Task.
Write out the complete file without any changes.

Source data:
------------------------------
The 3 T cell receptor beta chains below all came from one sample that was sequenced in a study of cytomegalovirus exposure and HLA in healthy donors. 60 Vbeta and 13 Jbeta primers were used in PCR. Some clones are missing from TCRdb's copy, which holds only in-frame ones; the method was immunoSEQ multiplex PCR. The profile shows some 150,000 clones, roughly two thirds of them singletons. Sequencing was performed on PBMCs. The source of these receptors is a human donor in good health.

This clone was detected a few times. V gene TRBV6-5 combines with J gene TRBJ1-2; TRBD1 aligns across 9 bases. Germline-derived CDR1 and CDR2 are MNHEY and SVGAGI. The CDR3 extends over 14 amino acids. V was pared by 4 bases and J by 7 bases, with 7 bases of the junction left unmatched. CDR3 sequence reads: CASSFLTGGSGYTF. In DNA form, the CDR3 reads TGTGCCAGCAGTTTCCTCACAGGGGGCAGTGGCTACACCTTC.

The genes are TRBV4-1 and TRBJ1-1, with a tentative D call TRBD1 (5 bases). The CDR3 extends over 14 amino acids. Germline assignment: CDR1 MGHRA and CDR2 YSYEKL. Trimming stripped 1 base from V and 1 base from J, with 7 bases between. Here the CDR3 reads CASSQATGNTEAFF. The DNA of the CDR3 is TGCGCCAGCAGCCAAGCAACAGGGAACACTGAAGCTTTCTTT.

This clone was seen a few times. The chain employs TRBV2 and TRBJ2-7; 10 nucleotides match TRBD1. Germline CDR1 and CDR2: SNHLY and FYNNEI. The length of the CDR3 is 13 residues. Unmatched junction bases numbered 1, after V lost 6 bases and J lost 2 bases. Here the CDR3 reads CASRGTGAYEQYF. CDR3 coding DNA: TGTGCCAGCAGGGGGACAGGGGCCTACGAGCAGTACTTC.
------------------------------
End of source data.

The 3 T cell receptor beta chains below all came from one sample that was sequenced in a study of cytomegalovirus exposure and HLA in healthy donors. 60 Vbeta and 13 Jbeta primers were used in PCR. Some clones are missing from TCRdb's copy, which holds only in-frame ones; the method was immunoSEQ multiplex PCR. The profile shows some 150,000 clones, roughly two thirds of them singletons. Sequencing was performed on PBMCs. The source of these receptors is a human donor in good health.

This clone was detected a few times. V gene TRBV6-5 combines with J gene TRBJ1-2; TRBD1 aligns across 9 bases. Germline-derived CDR1 and CDR2 are MNHEY and SVGAGI. The CDR3 extends over 14 amino acids. V was pared by 4 bases and J by 7 bases, with 7 bases of the junction left unmatched. CDR3 sequence reads: CASSFLTGGSGYTF. In DNA form, the CDR3 reads TGTGCCAGCAGTTTCCTCACAGGGGGCAGTGGCTACACCTTC.

The genes are TRBV4-1 and TRBJ1-1, with a tentative D call TRBD1 (5 bases). The CDR3 extends over 14 amino acids. Germline assignment: CDR1 MGHRA and CDR2 YSYEKL. Trimming stripped 1 base from V and 1 base from J, with 7 bases between. Here the CDR3 reads CASSQATGNTEAFF. The DNA of the CDR3 is TGCGCCAGCAGCCAAGCAACAGGGAACACTGAAGCTTTCTTT.

This clone was seen a few times. The chain employs TRBV2 and TRBJ2-7; 10 nucleotides match TRBD1. Germline CDR1 and CDR2: SNHLY and FYNNEI. The length of the CDR3 is 13 residues. Unmatched junction bases numbered 1, after V lost 6 bases and J lost 2 bases. Here the CDR3 reads CASRGTGAYEQYF. CDR3 coding DNA: TGTGCCAGCAGGGGGACAGGGGCCTACGAGCAGTACTTC.